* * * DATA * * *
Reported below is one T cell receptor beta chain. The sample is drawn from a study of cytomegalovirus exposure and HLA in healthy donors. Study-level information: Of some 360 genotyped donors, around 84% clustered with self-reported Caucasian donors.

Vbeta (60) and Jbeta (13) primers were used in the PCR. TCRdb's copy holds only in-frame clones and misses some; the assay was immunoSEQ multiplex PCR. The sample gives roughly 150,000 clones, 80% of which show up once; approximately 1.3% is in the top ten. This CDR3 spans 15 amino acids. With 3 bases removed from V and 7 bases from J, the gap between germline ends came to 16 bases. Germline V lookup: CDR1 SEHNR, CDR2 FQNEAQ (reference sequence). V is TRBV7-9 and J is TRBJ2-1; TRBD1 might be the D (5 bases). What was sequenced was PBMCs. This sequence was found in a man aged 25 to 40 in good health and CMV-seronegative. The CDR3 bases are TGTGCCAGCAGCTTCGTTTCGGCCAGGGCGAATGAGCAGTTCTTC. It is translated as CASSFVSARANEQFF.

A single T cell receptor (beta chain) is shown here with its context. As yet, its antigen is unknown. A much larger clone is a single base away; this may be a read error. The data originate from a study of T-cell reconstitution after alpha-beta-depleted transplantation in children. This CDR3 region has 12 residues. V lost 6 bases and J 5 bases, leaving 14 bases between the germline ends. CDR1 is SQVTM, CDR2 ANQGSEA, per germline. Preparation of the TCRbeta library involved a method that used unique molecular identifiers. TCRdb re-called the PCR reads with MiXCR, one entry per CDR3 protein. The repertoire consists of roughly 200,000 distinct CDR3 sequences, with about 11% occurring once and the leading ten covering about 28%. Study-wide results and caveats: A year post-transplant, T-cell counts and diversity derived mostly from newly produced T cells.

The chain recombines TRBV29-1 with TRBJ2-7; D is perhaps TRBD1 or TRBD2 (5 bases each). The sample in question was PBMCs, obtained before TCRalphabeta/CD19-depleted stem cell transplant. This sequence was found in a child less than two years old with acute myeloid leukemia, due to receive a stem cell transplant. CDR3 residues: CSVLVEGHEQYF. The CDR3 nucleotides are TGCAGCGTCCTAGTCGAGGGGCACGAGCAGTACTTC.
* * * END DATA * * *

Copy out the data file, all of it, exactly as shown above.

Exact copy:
Reported below is one T cell receptor beta chain. The sample is drawn from a study of cytomegalovirus exposure and HLA in healthy donors. Study-level information: Of some 360 genotyped donors, around 84% clustered with self-reported Caucasian donors.

Vbeta (60) and Jbeta (13) primers were used in the PCR. TCRdb's copy holds only in-frame clones and misses some; the assay was immunoSEQ multiplex PCR. The sample gives roughly 150,000 clones, 80% of which show up once; approximately 1.3% is in the top ten. This CDR3 spans 15 amino acids. With 3 bases removed from V and 7 bases from J, the gap between germline ends came to 16 bases. Germline V lookup: CDR1 SEHNR, CDR2 FQNEAQ (reference sequence). V is TRBV7-9 and J is TRBJ2-1; TRBD1 might be the D (5 bases). What was sequenced was PBMCs. This sequence was found in a man aged 25 to 40 in good health and CMV-seronegative. The CDR3 bases are TGTGCCAGCAGCTTCGTTTCGGCCAGGGCGAATGAGCAGTTCTTC. It is translated as CASSFVSARANEQFF.

A single T cell receptor (beta chain) is shown here with its context. As yet, its antigen is unknown. A much larger clone is a single base away; this may be a read error. The data originate from a study of T-cell reconstitution after alpha-beta-depleted transplantation in children. This CDR3 region has 12 residues. V lost 6 bases and J 5 bases, leaving 14 bases between the germline ends. CDR1 is SQVTM, CDR2 ANQGSEA, per germline. Preparation of the TCRbeta library involved a method that used unique molecular identifiers. TCRdb re-called the PCR reads with MiXCR, one entry per CDR3 protein. The repertoire consists of roughly 200,000 distinct CDR3 sequences, with about 11% occurring once and the leading ten covering about 28%. Study-wide results and caveats: A year post-transplant, T-cell counts and diversity derived mostly from newly produced T cells.

The chain recombines TRBV29-1 with TRBJ2-7; D is perhaps TRBD1 or TRBD2 (5 bases each). The sample in question was PBMCs, obtained before TCRalphabeta/CD19-depleted stem cell transplant. This sequence was found in a child less than two years old with acute myeloid leukemia, due to receive a stem cell transplant. CDR3 residues: CSVLVEGHEQYF. The CDR3 nucleotides are TGCAGCGTCCTAGTCGAGGGGCACGAGCAGTACTTC.